The European Commission wants to increase spending on health more than 20-fold and to take a larger role in healthcare policy
The European Commission on Thursday fleshed out plans to ratchet up health spending from €413 million in the current seven year budget to €9.4 billion in the next, enabling it to play an enlarged role in health policy coordination across the continent.
“This crisis made it clear: our capacity needs to be brought to a different level,” said Stella Kyriakides, the EU’s health commissioner. “We need more Europe in the area of public health.”
The enlarged budget is part of a wider coronavirus recovery fund of almost €2 trillion the EU hopes to unleash in the coming years.
The new health investment is primarily targeted at helping the continent cope better in future crises, with money to maintain strategic stockpiles of medical equipment and a reserve of doctors on standby to be flown around the continent to where they’re needed in a crisis.
“Never again do we want to see a situation where a health worker has to decide which patient receives lifesaving equipment,” Kyriakides said. If hospitals become overburdened in the future, as some did during the crisis, “we should be able to step in with resources.”
Kyriakides said some of the new investment would also be for updating hospital equipment, like cancer screening equipment. There would also be money to continue funding EU reference networks on rare diseases, along with new training and exchange programmes for medical and healthcare staff.
The commissioner also called for a “stronger role in surveillance” for the European Medicines Agency and the European Centre for Disease Prevention and Control.
Perhaps the most far-reaching idea is a proposal to audit member state preparedness and response arrangements, such as crisis management, antimicrobial resistance and vaccination, to ensure their effectiveness. The executive currently has a limited role in these activities.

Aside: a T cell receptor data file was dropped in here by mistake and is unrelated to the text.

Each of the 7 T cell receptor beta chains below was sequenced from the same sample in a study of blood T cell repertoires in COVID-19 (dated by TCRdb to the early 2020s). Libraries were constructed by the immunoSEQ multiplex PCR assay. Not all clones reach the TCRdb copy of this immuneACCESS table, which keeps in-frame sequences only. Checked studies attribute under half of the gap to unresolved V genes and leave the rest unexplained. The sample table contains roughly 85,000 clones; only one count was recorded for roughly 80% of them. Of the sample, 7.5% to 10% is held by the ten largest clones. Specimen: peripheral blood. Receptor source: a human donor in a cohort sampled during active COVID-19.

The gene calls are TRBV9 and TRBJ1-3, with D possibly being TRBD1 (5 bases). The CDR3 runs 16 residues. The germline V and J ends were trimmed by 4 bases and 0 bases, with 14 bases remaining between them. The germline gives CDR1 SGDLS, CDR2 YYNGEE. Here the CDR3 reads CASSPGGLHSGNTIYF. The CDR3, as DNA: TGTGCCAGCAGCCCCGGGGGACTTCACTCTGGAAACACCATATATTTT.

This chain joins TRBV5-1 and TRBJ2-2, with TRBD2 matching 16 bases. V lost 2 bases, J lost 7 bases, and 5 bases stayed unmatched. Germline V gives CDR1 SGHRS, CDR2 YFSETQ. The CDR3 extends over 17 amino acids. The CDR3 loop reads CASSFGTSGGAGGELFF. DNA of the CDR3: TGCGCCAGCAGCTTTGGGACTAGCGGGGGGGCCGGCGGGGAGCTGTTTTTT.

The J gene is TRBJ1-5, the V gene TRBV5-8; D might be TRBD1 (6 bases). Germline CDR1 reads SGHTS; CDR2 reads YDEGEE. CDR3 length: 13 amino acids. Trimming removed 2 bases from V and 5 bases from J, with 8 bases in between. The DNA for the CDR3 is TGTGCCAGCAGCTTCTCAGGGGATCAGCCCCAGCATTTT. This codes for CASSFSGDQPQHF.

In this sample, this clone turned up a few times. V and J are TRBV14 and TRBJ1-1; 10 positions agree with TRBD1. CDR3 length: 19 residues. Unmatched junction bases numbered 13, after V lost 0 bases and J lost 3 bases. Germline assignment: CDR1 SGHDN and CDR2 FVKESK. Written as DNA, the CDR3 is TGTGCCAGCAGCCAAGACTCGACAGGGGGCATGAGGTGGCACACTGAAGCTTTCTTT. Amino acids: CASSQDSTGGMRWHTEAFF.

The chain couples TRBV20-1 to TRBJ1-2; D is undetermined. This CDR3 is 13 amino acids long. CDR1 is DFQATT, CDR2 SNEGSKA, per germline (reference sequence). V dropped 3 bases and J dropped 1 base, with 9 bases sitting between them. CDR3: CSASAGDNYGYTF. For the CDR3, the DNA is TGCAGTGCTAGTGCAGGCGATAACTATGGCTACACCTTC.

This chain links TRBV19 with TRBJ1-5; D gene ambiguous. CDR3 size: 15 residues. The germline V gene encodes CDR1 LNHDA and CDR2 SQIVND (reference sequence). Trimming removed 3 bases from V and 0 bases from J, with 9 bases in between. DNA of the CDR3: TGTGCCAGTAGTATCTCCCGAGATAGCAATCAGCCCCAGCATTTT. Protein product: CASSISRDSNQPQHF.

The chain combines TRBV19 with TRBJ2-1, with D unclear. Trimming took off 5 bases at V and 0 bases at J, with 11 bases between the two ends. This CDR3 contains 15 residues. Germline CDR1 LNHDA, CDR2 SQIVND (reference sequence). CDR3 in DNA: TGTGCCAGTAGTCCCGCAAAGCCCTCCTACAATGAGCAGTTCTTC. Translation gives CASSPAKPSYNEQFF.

The new health programme will not include funding for research, which will remain under the Horizon Europe programme, but it will “help to ensure best use of research results and facilitate the uptake, scale-up and deployment of health innovation.”
As part of this EU step-up into the health arena, Brussels will also publish a new strategy later this year to encourage the production of critical drug materials in Europe, making the continent “medically independent” from China and India, where roughly 80 per cent of basic pharmaceutical components are sourced.
“We don’t have enough production of active ingredients here,” Kyriakides said. “We will encourage more in Europe. The problem was there before; it was just highlighted by COVID.”
The EU is expected to offer inducements such as relaxed state aid and public procurement rules to entice manufacturers to bring production back to Europe.
When asked whether the EU risked stepping on member state toes with its new health proposals, commission vice president Margaritis Schinas quoted commission president Ursula von der Leyen, who has said treaty change is “no longer taboo”.
Member states have in the past limited EU intervention in healthcare and most public health policy, and this is written into EU constitutional treaties.
Altogether around a quarter of the money in the EU’s COVID-19 recovery fund should flow to green stimulus projects.
The cleantech sector has seen “a huge fall” during the crisis and needs a mighty lift, said Frans Timmermans, the EU's Green Deal chief.
A new financing vehicle, the Strategic Investment Facility, will invest in the clean energy technologies, such as renewable energy and energy storage, clean hydrogen, batteries, and carbon capture and storage.
“You need a reaction that’s commensurate, and you need to do it quickly. We’ve seen a huge decline in investment in these sectors and we need to reboot them,” Timmermans said. “The crisis has raised an existential crisis. We need to rebuild, but in a different direction.”
The Green Deal is a pre-crisis plan to make Europe climate-neutral by 2050. One of the strongest areas to build on is hydrogen energy, the commissioner said. “We will be investing a lot in clean hydrogen. Europe leads this. We will stay world leaders if we invest now.”
A new partnership involving governments, universities and scores of businesses, called the Clean Hydrogen Alliance and modelled on a similar initiative to boost suppliers in the battery industry, will start in the summer.
There will also be cash injections for carmakers working on new electric vehicles. “The auto industry is extremely important for Europe, it’s an incredible amount of jobs. They’re suffering and they need our support,” said Timmermans.
The EU will also announce measures to install one million electric charging stations, “in rural areas where they’re not economically viable. This is key for making the transition easier,” Timmermans said.